EBR superintendent says he knows of no cheating scandal

Grading discrepancy discussed with White

East Baton Rouge Parish school Superintendent Bernard Taylor said Wednesday night that he’s not aware of and has not been alerted to any ongoing investigation by the state Department of Education into student cheating, a development other local media outlets reported earlier on Wednesday.

Taylor said he spoke twice with state Superintendent of Education John White on Wednesday and their discussion focused on a lone “discrepancy” in a student’s record, and one that Taylor said the school system had previously reported to the state.

“A discrepancy means this is an isolated situation, a situation involving one student in which he received some anonymous tip,” Taylor said. “(White) never indicated that there was going to be an audit or investigation or anything.”

Keith Bromery, the school system’s spokesman, said the discrepancy at issue involved a student who was allowed to graduate in May, but who it was later determined lacked a necessary course credit. Bromery said the student, who is now in college, is making up the missing credit belatedly via a dual enrollment course and that school administrators have dealt with the school employees who missed the problem.

“We self-identified,” Bromery said. “We reassigned some people.”

In a short statement released earlier Wednesday, White said his office is reviewing unspecified problems with student records in East Baton Rouge Parish public schools but would not elaborate.

“It has come to our attention there may be a discrepancy in academic records in East Baton Rouge Parish,” White said. “We are looking into the situation and will share further information shortly.”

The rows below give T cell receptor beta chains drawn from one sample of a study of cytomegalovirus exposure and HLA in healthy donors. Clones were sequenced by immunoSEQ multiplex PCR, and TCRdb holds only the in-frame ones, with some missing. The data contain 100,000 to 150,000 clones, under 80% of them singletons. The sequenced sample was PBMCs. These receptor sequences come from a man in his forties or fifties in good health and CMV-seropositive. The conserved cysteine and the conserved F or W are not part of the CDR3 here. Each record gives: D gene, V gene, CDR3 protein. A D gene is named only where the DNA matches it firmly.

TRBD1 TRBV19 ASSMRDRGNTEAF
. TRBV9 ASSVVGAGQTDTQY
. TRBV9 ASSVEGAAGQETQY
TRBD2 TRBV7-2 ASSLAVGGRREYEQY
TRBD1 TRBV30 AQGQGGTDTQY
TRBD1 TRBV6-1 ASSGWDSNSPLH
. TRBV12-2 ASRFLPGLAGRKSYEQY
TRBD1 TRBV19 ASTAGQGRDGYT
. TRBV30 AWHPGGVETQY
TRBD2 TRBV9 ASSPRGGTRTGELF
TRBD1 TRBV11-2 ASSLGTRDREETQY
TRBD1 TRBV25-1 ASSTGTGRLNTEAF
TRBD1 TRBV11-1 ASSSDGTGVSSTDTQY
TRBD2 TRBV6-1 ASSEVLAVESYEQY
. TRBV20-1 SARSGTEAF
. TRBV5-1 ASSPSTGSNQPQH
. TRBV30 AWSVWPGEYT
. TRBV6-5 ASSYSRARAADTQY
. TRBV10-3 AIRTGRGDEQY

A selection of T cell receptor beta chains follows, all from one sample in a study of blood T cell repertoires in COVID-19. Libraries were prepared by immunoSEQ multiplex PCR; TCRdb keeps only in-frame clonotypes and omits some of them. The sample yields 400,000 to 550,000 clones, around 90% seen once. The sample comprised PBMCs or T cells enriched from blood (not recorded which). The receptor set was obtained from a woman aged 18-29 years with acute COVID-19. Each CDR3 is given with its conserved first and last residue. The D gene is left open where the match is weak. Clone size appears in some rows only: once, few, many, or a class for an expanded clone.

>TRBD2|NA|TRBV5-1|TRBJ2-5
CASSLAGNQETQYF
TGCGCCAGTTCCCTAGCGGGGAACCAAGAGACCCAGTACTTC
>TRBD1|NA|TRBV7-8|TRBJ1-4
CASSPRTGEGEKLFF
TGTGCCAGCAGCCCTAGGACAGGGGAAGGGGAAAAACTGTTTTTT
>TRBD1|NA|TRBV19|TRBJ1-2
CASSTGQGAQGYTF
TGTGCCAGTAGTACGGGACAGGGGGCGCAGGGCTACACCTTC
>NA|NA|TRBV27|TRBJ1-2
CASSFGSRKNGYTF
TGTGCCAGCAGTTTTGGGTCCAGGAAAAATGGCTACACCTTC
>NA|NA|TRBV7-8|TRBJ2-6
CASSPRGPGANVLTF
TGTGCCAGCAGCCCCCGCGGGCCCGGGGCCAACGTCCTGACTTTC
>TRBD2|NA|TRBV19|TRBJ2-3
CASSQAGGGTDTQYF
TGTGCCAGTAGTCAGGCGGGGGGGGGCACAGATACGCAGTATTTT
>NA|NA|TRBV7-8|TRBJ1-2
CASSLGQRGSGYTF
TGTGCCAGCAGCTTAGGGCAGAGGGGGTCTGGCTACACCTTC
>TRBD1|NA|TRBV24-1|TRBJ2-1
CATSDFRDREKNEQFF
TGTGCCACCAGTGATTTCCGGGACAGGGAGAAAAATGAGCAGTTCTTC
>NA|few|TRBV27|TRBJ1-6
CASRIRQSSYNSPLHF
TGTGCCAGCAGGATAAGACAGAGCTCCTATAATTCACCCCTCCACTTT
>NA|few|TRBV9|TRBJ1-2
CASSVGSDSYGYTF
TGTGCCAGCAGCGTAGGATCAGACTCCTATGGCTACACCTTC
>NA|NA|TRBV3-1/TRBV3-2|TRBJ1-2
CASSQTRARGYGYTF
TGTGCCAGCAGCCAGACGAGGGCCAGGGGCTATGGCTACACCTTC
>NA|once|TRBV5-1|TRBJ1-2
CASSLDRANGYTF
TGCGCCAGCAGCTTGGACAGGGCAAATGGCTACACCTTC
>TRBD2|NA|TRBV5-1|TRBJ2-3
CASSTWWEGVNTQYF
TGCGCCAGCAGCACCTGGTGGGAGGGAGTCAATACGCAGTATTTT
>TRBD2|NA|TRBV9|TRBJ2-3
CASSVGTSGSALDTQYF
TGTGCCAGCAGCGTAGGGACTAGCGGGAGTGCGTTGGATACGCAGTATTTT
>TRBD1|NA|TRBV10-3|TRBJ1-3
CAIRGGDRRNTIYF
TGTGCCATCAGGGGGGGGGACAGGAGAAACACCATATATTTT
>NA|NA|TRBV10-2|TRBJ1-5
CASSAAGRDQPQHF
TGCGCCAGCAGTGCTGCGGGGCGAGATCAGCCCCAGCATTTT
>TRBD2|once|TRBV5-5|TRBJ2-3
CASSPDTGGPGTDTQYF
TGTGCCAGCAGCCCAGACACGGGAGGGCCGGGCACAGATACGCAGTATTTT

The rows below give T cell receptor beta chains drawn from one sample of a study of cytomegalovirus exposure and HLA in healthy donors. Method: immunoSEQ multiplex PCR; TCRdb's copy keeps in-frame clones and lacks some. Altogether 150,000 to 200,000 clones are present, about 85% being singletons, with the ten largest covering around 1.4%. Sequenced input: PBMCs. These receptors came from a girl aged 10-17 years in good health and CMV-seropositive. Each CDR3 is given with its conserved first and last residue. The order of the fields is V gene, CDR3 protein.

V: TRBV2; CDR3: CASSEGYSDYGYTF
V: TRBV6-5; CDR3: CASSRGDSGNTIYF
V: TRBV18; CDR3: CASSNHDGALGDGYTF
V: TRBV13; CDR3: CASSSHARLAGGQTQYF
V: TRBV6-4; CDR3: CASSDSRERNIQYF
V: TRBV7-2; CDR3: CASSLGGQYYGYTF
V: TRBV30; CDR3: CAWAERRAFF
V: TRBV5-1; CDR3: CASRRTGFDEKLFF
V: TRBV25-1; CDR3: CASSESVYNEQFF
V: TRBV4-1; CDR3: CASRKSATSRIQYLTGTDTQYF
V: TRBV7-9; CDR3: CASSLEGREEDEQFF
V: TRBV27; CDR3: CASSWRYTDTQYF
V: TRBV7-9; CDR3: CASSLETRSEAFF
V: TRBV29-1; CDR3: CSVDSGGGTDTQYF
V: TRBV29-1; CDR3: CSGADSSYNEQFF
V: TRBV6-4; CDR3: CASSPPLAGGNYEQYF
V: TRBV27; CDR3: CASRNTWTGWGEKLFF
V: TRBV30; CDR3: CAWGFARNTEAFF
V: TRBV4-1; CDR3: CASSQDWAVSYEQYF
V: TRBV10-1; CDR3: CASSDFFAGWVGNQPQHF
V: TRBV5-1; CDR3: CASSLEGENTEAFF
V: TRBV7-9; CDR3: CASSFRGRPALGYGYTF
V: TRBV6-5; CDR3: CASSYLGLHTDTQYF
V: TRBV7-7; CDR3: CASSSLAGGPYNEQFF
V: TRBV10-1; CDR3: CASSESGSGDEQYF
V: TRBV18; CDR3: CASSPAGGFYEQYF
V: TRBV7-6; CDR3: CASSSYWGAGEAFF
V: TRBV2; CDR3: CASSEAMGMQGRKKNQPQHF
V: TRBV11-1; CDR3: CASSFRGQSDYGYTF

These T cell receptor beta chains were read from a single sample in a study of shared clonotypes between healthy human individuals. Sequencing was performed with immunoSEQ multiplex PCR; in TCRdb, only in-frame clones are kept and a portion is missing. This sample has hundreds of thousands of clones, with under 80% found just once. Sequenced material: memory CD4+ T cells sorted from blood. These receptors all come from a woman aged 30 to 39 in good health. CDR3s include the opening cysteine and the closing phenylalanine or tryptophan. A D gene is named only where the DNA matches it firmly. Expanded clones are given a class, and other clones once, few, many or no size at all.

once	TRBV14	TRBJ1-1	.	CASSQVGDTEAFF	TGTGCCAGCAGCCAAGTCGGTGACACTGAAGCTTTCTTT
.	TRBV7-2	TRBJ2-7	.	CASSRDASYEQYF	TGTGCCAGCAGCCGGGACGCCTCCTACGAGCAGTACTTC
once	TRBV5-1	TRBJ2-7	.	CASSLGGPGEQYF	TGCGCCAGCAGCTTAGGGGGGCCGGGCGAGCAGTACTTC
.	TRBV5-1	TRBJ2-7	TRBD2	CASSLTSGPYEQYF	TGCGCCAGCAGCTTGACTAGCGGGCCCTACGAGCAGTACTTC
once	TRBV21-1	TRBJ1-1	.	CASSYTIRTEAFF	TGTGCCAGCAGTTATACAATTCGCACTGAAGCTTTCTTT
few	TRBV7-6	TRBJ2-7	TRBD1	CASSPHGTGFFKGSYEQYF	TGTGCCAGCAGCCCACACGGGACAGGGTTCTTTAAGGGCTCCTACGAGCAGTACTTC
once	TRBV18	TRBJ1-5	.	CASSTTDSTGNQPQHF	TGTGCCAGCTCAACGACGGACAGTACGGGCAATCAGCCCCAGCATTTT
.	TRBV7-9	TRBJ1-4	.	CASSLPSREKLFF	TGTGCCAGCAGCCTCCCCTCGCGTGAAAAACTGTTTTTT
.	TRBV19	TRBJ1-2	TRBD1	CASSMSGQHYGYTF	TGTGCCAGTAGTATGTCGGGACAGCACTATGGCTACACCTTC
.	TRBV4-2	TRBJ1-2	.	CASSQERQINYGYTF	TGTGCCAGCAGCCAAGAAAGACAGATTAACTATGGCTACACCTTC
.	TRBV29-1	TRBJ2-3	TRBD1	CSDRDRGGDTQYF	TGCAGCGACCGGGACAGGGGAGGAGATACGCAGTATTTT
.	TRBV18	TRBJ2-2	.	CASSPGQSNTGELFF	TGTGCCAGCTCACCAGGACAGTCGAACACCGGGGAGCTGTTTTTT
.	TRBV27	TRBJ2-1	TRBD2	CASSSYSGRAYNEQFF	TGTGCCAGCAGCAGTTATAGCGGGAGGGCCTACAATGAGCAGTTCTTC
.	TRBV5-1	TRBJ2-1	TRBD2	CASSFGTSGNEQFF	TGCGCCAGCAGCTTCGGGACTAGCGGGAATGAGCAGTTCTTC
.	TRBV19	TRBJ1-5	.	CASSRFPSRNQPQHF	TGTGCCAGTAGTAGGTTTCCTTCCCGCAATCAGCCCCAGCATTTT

White acknowledged that he had spoken with Taylor about the matter.

Taylor also said he has no knowledge of allegations raised in media accounts of students cheating on assignments given in online courses the school system uses that are offered through the Scottsdale, Ariz., company Edgenuity. These courses are taken mostly by students who are behind in school and are trying to catch up on their credits.

Taylor said the courses are designed to be available to students 24 hours a day, both at school and at home, so students who use Internet search tools such as Google to find answers to help complete assignments aren’t cheating when they do so.

“How do you cheat on an assignment in an online course if you do it at home?” he said.

Taylor said Edgenuity courses do include in-class tests and it’s possible for students to cheat on those, just as it’s possible for students to cheat on any classroom test.

The superintendent said cheating instances are handled at the school level and should not to be confused with more serious cheating that occurs on rare occasions when students take closely guarded standardized tests. And when such cheating occurs, East Baton Rouge is often the one reporting it.

“We probably self-report allegations of cheating more than anyone else,” Taylor said.

Taylor said the whole issue has been blown out of proportion.

“I don’t know how you could go zero to 100 with what (White) said,” Taylor said.